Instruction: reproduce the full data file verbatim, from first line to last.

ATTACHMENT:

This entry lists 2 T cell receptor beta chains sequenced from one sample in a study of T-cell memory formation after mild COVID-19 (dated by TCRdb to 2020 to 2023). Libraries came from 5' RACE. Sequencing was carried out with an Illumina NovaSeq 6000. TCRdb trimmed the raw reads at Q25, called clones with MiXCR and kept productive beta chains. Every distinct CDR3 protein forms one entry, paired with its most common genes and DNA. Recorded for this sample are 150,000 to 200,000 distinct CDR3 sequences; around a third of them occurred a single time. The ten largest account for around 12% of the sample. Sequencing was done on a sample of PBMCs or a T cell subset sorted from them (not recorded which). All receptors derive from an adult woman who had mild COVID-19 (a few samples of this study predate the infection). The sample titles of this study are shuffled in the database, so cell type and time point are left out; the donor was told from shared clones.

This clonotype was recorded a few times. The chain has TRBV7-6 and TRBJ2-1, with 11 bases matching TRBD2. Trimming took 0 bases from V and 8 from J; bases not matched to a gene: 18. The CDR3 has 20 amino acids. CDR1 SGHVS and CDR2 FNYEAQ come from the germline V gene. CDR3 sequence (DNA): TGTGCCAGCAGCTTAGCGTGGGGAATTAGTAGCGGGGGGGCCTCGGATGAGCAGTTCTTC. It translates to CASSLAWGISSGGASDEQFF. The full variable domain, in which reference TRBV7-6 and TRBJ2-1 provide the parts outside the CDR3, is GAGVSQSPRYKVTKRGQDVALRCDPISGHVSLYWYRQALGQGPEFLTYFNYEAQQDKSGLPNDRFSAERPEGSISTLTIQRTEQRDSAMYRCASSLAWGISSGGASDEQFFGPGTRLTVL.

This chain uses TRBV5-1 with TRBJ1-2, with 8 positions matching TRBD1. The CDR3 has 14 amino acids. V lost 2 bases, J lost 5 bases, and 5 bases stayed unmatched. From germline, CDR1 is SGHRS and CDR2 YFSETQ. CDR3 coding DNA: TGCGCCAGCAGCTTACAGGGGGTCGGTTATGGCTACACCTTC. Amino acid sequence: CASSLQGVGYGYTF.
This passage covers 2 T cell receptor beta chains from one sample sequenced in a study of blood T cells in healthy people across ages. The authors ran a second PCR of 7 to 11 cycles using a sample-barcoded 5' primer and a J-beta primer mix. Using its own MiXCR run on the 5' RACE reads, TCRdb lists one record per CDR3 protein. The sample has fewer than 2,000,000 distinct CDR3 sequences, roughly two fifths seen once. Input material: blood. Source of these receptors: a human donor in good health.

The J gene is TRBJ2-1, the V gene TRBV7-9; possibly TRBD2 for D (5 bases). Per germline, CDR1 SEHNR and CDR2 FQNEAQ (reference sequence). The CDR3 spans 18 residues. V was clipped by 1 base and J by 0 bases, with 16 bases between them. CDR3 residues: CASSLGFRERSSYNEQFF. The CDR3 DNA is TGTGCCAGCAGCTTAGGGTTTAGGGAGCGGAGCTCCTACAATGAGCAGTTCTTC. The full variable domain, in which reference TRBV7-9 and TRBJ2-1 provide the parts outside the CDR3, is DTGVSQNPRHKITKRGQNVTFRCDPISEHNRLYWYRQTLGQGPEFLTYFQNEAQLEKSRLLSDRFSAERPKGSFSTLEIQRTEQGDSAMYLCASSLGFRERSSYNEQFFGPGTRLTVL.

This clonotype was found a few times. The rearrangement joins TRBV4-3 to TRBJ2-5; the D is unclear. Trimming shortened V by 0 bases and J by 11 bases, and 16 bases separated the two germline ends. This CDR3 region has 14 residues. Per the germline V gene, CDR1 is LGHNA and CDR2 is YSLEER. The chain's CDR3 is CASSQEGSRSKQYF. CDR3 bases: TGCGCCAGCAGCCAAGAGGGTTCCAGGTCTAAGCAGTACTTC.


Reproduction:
This entry lists 2 T cell receptor beta chains sequenced from one sample in a study of T-cell memory formation after mild COVID-19 (dated by TCRdb to 2020 to 2023). Libraries came from 5' RACE. Sequencing was carried out with an Illumina NovaSeq 6000. TCRdb trimmed the raw reads at Q25, called clones with MiXCR and kept productive beta chains. Every distinct CDR3 protein forms one entry, paired with its most common genes and DNA. Recorded for this sample are 150,000 to 200,000 distinct CDR3 sequences; around a third of them occurred a single time. The ten largest account for around 12% of the sample. Sequencing was done on a sample of PBMCs or a T cell subset sorted from them (not recorded which). All receptors derive from an adult woman who had mild COVID-19 (a few samples of this study predate the infection). The sample titles of this study are shuffled in the database, so cell type and time point are left out; the donor was told from shared clones.

This clonotype was recorded a few times. The chain has TRBV7-6 and TRBJ2-1, with 11 bases matching TRBD2. Trimming took 0 bases from V and 8 from J; bases not matched to a gene: 18. The CDR3 has 20 amino acids. CDR1 SGHVS and CDR2 FNYEAQ come from the germline V gene. CDR3 sequence (DNA): TGTGCCAGCAGCTTAGCGTGGGGAATTAGTAGCGGGGGGGCCTCGGATGAGCAGTTCTTC. It translates to CASSLAWGISSGGASDEQFF. The full variable domain, in which reference TRBV7-6 and TRBJ2-1 provide the parts outside the CDR3, is GAGVSQSPRYKVTKRGQDVALRCDPISGHVSLYWYRQALGQGPEFLTYFNYEAQQDKSGLPNDRFSAERPEGSISTLTIQRTEQRDSAMYRCASSLAWGISSGGASDEQFFGPGTRLTVL.

This chain uses TRBV5-1 with TRBJ1-2, with 8 positions matching TRBD1. The CDR3 has 14 amino acids. V lost 2 bases, J lost 5 bases, and 5 bases stayed unmatched. From germline, CDR1 is SGHRS and CDR2 YFSETQ. CDR3 coding DNA: TGCGCCAGCAGCTTACAGGGGGTCGGTTATGGCTACACCTTC. Amino acid sequence: CASSLQGVGYGYTF.
This passage covers 2 T cell receptor beta chains from one sample sequenced in a study of blood T cells in healthy people across ages. The authors ran a second PCR of 7 to 11 cycles using a sample-barcoded 5' primer and a J-beta primer mix. Using its own MiXCR run on the 5' RACE reads, TCRdb lists one record per CDR3 protein. The sample has fewer than 2,000,000 distinct CDR3 sequences, roughly two fifths seen once. Input material: blood. Source of these receptors: a human donor in good health.

The J gene is TRBJ2-1, the V gene TRBV7-9; possibly TRBD2 for D (5 bases). Per germline, CDR1 SEHNR and CDR2 FQNEAQ (reference sequence). The CDR3 spans 18 residues. V was clipped by 1 base and J by 0 bases, with 16 bases between them. CDR3 residues: CASSLGFRERSSYNEQFF. The CDR3 DNA is TGTGCCAGCAGCTTAGGGTTTAGGGAGCGGAGCTCCTACAATGAGCAGTTCTTC. The full variable domain, in which reference TRBV7-9 and TRBJ2-1 provide the parts outside the CDR3, is DTGVSQNPRHKITKRGQNVTFRCDPISEHNRLYWYRQTLGQGPEFLTYFQNEAQLEKSRLLSDRFSAERPKGSFSTLEIQRTEQGDSAMYLCASSLGFRERSSYNEQFFGPGTRLTVL.

This clonotype was found a few times. The rearrangement joins TRBV4-3 to TRBJ2-5; the D is unclear. Trimming shortened V by 0 bases and J by 11 bases, and 16 bases separated the two germline ends. This CDR3 region has 14 residues. Per the germline V gene, CDR1 is LGHNA and CDR2 is YSLEER. The chain's CDR3 is CASSQEGSRSKQYF. CDR3 bases: TGCGCCAGCAGCCAAGAGGGTTCCAGGTCTAAGCAGTACTTC.